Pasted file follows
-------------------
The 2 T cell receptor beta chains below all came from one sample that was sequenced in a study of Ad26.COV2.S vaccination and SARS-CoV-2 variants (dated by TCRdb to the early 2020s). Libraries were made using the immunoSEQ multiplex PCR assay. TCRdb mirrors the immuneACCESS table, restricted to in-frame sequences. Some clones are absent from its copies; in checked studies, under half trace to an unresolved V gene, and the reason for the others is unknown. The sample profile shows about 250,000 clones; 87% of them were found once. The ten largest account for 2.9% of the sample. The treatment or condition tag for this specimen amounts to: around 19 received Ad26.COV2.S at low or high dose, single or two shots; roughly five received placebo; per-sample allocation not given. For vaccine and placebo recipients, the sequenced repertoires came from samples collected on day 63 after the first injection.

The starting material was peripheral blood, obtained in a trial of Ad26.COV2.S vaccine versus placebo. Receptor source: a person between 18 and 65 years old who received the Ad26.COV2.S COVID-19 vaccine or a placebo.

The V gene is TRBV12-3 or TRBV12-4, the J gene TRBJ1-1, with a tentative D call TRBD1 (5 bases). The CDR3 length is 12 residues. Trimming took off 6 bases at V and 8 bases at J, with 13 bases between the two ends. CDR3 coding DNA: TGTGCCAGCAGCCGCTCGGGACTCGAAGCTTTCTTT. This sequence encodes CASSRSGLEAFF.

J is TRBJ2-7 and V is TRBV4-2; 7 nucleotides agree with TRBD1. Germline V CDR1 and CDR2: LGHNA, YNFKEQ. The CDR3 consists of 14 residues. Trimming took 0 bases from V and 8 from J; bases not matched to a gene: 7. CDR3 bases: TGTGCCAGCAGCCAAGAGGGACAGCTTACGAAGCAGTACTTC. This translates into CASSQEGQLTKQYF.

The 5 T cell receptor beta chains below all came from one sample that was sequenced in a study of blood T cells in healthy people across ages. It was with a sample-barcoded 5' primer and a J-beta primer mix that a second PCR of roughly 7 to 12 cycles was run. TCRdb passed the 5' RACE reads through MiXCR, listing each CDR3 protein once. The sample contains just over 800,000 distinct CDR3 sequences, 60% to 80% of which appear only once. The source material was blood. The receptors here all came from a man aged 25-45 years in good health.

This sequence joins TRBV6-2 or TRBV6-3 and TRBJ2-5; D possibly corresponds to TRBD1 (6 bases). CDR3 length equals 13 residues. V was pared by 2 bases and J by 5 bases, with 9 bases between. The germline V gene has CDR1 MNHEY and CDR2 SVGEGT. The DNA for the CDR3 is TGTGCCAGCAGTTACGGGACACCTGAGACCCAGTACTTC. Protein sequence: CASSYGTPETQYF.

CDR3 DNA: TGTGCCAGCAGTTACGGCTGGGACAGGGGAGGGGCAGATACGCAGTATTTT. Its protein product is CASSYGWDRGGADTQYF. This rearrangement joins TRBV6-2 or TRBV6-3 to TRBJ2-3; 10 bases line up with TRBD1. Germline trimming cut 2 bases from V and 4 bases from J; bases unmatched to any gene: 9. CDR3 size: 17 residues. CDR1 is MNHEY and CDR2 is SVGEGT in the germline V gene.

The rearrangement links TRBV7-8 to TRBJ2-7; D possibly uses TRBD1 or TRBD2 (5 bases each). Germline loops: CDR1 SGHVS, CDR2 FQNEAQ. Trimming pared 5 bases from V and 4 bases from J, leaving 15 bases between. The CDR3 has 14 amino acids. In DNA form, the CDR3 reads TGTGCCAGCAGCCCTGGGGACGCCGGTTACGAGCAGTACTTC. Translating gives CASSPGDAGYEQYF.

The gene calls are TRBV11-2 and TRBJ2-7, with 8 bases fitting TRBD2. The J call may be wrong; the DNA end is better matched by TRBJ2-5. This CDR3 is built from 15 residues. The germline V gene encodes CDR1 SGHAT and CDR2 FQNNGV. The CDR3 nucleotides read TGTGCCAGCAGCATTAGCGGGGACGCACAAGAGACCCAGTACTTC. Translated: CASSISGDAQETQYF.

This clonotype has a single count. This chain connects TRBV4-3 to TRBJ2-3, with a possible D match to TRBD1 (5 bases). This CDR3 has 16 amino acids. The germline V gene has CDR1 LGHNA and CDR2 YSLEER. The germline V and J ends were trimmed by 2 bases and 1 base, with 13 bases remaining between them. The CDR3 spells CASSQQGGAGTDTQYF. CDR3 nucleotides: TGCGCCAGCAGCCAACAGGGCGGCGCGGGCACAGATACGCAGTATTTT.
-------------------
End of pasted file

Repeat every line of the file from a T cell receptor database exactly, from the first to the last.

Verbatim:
The 2 T cell receptor beta chains below all came from one sample that was sequenced in a study of Ad26.COV2.S vaccination and SARS-CoV-2 variants (dated by TCRdb to the early 2020s). Libraries were made using the immunoSEQ multiplex PCR assay. TCRdb mirrors the immuneACCESS table, restricted to in-frame sequences. Some clones are absent from its copies; in checked studies, under half trace to an unresolved V gene, and the reason for the others is unknown. The sample profile shows about 250,000 clones; 87% of them were found once. The ten largest account for 2.9% of the sample. The treatment or condition tag for this specimen amounts to: around 19 received Ad26.COV2.S at low or high dose, single or two shots; roughly five received placebo; per-sample allocation not given. For vaccine and placebo recipients, the sequenced repertoires came from samples collected on day 63 after the first injection.

The starting material was peripheral blood, obtained in a trial of Ad26.COV2.S vaccine versus placebo. Receptor source: a person between 18 and 65 years old who received the Ad26.COV2.S COVID-19 vaccine or a placebo.

The V gene is TRBV12-3 or TRBV12-4, the J gene TRBJ1-1, with a tentative D call TRBD1 (5 bases). The CDR3 length is 12 residues. Trimming took off 6 bases at V and 8 bases at J, with 13 bases between the two ends. CDR3 coding DNA: TGTGCCAGCAGCCGCTCGGGACTCGAAGCTTTCTTT. This sequence encodes CASSRSGLEAFF.

J is TRBJ2-7 and V is TRBV4-2; 7 nucleotides agree with TRBD1. Germline V CDR1 and CDR2: LGHNA, YNFKEQ. The CDR3 consists of 14 residues. Trimming took 0 bases from V and 8 from J; bases not matched to a gene: 7. CDR3 bases: TGTGCCAGCAGCCAAGAGGGACAGCTTACGAAGCAGTACTTC. This translates into CASSQEGQLTKQYF.

The 5 T cell receptor beta chains below all came from one sample that was sequenced in a study of blood T cells in healthy people across ages. It was with a sample-barcoded 5' primer and a J-beta primer mix that a second PCR of roughly 7 to 12 cycles was run. TCRdb passed the 5' RACE reads through MiXCR, listing each CDR3 protein once. The sample contains just over 800,000 distinct CDR3 sequences, 60% to 80% of which appear only once. The source material was blood. The receptors here all came from a man aged 25-45 years in good health.

This sequence joins TRBV6-2 or TRBV6-3 and TRBJ2-5; D possibly corresponds to TRBD1 (6 bases). CDR3 length equals 13 residues. V was pared by 2 bases and J by 5 bases, with 9 bases between. The germline V gene has CDR1 MNHEY and CDR2 SVGEGT. The DNA for the CDR3 is TGTGCCAGCAGTTACGGGACACCTGAGACCCAGTACTTC. Protein sequence: CASSYGTPETQYF.

CDR3 DNA: TGTGCCAGCAGTTACGGCTGGGACAGGGGAGGGGCAGATACGCAGTATTTT. Its protein product is CASSYGWDRGGADTQYF. This rearrangement joins TRBV6-2 or TRBV6-3 to TRBJ2-3; 10 bases line up with TRBD1. Germline trimming cut 2 bases from V and 4 bases from J; bases unmatched to any gene: 9. CDR3 size: 17 residues. CDR1 is MNHEY and CDR2 is SVGEGT in the germline V gene.

The rearrangement links TRBV7-8 to TRBJ2-7; D possibly uses TRBD1 or TRBD2 (5 bases each). Germline loops: CDR1 SGHVS, CDR2 FQNEAQ. Trimming pared 5 bases from V and 4 bases from J, leaving 15 bases between. The CDR3 has 14 amino acids. In DNA form, the CDR3 reads TGTGCCAGCAGCCCTGGGGACGCCGGTTACGAGCAGTACTTC. Translating gives CASSPGDAGYEQYF.

The gene calls are TRBV11-2 and TRBJ2-7, with 8 bases fitting TRBD2. The J call may be wrong; the DNA end is better matched by TRBJ2-5. This CDR3 is built from 15 residues. The germline V gene encodes CDR1 SGHAT and CDR2 FQNNGV. The CDR3 nucleotides read TGTGCCAGCAGCATTAGCGGGGACGCACAAGAGACCCAGTACTTC. Translated: CASSISGDAQETQYF.

This clonotype has a single count. This chain connects TRBV4-3 to TRBJ2-3, with a possible D match to TRBD1 (5 bases). This CDR3 has 16 amino acids. The germline V gene has CDR1 LGHNA and CDR2 YSLEER. The germline V and J ends were trimmed by 2 bases and 1 base, with 13 bases remaining between them. The CDR3 spells CASSQQGGAGTDTQYF. CDR3 nucleotides: TGCGCCAGCAGCCAACAGGGCGGCGCGGGCACAGATACGCAGTATTTT.